Key delivers bold infrastructure plan

National leader John Key has promised to spend an extra $5 billion on infrastructure by 2014, but Labour has labelled its plans to borrow to pay for it as "reckless".

Mr Key today outlined a bold plan to jump start New Zealand's faltering economy by fast-tracking the planning and building of key infrastructure projects such as roads.

But his plan to pay for it by lifting Crown debt by about 10 percent has opened up a key election battleground, with Prime Minister Helen Clark accusing National of taking risks with the economy.

Mr Key's infrastructure salvo follows his announcement to National's annual conference yesterday the party would bring forward a second round of tax cuts to April next year and deliver a third in April 2010.

National would not borrow for its bigger, faster tax cuts, but Mr Key signalled cuts in other areas were likely.

There would be "modest" changes to KiwiSaver and National would alter the shape of the second and third rounds of Labour's promised tax cuts.

"We've made some choices, we've got some priorities," he told reporters.

"New Zealanders will have to assess the relative merits of what we are supporting and what we are not."

However finance spokesman Bill English assured conference delegates National would tolerate budget deficits in order to maintain core social spending.

Mr Key refused to say if average wage earners could expect a $50 a week tax cut under National -- a figure he mentioned in interviews ahead of this year's budget -- with the details being kept under wraps until the election campaign.

Mr Key outlined the central parts of National's infrastructure plan to the party's annual conference in Wellington today.

He said National would spend up to $500 million more than Labour on key infrastructure projects.

Taking into account its six year $1.5 billion broadband plan, it would spend about $5 billion extra on infrastructure by 2014, lifting the country's debt to GDP ratio from about 20 percent to 22 percent.

But Mr Key said the extra spending would boost growth in the long term.

"National believes building better infrastructure is essential to fuelling higher levels of non-inflationary economic growth for years to come."

Key features include developing a 20-year national infrastructure plan, a streamlined consent process for priority projects that would see decisions made within nine months, and appointing an infrastructure minister.

National would make greater use of infrastructure bonds and public-private partnerships to fund projects and reform the Resource Management Act in its first 100 days of office.

But Prime Minister Helen Clark said National's borrowing plan was "reckless" and amounted to "gambling with the future".

Road, school and hospital building was already going "full tilt" and National's plan was similar to former prime minister Sir Robert Muldoon's debt-ridden "Think Big" programme, she said on TVNZ's Agenda programme.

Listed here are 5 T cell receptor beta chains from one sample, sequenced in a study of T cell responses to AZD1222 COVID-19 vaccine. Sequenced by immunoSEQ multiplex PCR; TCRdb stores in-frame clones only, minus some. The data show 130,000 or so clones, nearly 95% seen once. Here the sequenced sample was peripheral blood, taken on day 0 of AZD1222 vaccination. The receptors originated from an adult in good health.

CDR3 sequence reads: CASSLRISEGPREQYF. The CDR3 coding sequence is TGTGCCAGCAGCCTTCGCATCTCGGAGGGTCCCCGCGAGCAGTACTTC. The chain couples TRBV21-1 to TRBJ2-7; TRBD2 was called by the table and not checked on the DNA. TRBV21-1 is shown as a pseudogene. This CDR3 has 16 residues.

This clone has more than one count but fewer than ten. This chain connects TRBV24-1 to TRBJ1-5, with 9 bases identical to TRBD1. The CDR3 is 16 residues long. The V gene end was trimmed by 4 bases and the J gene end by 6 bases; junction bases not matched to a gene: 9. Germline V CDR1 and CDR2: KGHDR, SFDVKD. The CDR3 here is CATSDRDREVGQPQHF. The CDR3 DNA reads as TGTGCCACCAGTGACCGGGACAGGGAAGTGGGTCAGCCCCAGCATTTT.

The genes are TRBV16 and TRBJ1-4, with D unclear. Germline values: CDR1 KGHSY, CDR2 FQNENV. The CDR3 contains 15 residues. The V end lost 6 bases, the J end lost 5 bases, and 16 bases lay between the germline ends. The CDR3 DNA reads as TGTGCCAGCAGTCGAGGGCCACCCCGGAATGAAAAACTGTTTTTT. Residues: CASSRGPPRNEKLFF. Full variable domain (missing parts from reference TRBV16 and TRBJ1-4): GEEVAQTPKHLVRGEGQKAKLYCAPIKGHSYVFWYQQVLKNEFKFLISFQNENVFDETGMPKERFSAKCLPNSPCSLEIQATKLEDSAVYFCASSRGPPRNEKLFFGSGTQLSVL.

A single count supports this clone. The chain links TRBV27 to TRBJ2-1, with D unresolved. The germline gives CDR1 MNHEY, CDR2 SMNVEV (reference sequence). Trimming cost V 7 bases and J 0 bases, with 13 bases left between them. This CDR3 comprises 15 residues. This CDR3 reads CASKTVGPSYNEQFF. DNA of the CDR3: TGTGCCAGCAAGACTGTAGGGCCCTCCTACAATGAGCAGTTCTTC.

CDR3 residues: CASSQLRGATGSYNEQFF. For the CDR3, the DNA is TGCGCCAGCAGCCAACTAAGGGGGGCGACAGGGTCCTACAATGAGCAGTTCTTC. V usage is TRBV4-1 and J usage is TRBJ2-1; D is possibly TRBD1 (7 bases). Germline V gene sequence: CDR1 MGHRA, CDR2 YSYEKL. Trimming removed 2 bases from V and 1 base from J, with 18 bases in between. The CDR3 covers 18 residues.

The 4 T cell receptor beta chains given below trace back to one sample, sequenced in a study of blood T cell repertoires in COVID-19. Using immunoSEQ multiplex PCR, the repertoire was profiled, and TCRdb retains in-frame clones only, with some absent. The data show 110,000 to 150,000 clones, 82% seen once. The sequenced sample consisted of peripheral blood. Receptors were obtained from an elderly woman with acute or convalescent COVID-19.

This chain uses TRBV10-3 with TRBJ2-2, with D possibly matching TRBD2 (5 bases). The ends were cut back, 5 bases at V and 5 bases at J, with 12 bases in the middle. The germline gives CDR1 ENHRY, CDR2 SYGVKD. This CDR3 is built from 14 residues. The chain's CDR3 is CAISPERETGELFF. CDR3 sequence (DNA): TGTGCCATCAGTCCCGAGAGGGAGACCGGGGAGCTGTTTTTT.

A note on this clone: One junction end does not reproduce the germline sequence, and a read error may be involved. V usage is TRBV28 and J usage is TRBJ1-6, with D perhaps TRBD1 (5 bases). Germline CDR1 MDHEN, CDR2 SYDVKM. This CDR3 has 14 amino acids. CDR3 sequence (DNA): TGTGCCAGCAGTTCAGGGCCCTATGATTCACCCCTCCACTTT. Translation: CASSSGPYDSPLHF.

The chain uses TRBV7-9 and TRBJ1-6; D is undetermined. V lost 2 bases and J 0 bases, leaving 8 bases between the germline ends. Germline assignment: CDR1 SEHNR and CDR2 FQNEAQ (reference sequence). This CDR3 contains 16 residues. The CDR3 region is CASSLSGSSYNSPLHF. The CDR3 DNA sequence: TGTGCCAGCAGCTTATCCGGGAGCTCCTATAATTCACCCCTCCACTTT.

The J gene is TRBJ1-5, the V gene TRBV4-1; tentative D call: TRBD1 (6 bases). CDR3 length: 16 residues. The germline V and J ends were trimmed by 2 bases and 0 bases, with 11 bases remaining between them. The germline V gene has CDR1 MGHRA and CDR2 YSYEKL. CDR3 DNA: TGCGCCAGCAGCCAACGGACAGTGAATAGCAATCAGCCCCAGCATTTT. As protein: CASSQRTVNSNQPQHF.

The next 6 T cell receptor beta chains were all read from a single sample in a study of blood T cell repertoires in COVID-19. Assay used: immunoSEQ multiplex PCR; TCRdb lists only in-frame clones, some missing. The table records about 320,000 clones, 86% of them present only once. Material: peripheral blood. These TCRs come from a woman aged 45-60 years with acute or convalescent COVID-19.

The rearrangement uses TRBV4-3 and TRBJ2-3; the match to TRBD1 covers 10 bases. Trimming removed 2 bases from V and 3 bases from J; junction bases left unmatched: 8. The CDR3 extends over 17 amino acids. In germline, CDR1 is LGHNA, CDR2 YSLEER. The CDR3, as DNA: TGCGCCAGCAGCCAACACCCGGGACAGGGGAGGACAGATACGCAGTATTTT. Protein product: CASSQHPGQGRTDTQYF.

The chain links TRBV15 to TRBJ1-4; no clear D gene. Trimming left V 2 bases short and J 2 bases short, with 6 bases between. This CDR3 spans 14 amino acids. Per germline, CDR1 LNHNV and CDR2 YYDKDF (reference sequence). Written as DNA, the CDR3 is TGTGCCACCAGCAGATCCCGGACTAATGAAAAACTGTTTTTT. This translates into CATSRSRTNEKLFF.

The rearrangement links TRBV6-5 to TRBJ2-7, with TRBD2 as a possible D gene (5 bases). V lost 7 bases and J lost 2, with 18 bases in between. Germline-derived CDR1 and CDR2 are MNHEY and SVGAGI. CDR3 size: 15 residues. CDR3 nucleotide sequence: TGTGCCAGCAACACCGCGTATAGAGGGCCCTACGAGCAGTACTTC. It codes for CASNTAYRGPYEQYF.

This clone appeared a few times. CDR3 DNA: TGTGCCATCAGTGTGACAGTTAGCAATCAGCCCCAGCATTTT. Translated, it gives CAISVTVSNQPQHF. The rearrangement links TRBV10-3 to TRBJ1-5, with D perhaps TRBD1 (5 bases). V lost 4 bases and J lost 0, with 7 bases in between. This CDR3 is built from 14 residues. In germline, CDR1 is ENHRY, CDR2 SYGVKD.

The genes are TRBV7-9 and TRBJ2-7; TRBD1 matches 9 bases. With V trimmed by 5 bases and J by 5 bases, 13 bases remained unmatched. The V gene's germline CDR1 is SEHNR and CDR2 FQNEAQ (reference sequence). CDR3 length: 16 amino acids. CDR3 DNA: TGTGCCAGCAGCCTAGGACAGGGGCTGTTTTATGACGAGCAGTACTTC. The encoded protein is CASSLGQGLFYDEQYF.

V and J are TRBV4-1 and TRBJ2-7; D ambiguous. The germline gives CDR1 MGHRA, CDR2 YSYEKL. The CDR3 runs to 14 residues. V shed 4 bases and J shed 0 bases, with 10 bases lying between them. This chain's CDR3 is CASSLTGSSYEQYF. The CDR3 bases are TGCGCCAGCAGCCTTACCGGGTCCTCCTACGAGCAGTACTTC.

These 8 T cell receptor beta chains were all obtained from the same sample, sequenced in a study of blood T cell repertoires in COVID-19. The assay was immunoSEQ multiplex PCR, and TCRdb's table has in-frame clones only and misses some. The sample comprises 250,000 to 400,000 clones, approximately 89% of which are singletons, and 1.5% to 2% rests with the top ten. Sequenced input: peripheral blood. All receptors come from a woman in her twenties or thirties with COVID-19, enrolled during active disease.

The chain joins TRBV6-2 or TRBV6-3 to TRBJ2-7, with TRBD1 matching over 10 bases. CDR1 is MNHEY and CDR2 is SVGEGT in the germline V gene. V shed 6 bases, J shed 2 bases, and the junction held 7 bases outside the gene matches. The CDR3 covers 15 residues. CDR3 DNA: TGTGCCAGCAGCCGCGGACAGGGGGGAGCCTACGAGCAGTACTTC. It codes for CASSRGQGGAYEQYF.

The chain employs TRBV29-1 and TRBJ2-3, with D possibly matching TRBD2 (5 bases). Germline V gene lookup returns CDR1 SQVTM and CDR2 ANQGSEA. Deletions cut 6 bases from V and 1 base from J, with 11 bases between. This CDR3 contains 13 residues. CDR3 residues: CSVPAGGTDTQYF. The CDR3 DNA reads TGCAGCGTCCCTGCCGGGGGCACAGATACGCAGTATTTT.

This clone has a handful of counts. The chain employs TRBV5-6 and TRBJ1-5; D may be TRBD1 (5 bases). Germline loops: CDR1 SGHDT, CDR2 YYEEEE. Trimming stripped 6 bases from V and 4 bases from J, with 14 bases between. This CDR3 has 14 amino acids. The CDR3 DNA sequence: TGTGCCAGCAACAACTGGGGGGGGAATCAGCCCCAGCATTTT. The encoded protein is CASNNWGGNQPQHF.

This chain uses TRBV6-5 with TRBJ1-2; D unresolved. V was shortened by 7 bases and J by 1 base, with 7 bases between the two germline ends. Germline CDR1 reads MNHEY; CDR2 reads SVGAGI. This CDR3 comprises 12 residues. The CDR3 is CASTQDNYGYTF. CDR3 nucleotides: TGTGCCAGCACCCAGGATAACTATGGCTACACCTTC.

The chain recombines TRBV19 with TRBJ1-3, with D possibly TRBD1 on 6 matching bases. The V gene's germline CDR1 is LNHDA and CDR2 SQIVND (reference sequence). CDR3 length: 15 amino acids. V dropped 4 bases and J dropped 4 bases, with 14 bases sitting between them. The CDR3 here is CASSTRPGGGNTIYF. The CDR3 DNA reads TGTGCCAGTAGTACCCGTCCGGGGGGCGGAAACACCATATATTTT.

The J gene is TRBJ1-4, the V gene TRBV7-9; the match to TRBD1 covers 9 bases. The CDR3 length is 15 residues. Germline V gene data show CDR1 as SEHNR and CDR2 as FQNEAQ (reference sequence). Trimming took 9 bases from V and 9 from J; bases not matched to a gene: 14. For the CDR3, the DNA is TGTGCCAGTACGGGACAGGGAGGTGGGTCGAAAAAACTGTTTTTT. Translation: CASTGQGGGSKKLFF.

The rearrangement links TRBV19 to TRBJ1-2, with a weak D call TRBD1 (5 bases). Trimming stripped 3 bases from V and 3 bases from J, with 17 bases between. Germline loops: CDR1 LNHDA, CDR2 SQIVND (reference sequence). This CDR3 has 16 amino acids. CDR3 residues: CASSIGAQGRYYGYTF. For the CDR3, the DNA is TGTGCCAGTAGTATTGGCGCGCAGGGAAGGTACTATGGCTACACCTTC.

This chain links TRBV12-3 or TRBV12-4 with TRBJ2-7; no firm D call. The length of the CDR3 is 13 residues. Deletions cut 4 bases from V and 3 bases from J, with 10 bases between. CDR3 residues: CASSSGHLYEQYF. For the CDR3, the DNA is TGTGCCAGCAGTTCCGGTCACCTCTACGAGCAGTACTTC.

Finance Minister Michael Cullen said it was impossible to separate National's borrowing from its tax cut plans and the increased debt could do "serious damage" to New Zealand's reputation as an investment destination.

International borrowing costs were rising and now was the wrong time to join the "credit card bandwagon".

I n his conference speech Mr Key also outlined 10 election pledges including retaining superannuation entitlements, capping bureaucrat numbers and a referendum on MMP no later than 2011.

Mr Key and National Party president Judy Kirk warned delegates against complacency in the face of National's large poll lead, saying Labour would do anything to stay in power.

The mood of the 700 delegates attending the conference was buoyant.

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Finally we are getting away from the unrealistic view that infrastructure investments must be fully paid for now and by the current generation only. Obvviously Labour will do all it can to discredit the idea. That should not prevent us from doing it

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At last someone who realizes that in order to get offshore investment we need good infrastructure, not the third world standard as under the current government.

Huge spending must be made outside Auckland as most of NZs current income comes from outside Auckland. Take statehighway 1 north of Orewa as an example, it is a bit like a goat track and similar highways exist elsewhere all over NZ.

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Expanding deficits at a time of great economic uncertainty is a recipe for disaster.

Better to keep options open and move at the right time and in the best direction. No one can say they are an expert in the current market situation as there are so many variables. Flexibility is needed.

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Rogernomic$ Mark II - privatisation via Public Private Partnerships where the income stream from publicly owned infrastructure flows into the bank accounts of multinational companies - IS THIS THE 'CHANGE' THE MAJORITY OF NEW ZEALANDERS REALLY WANT?
Sounds like 'same old - same old' to me!

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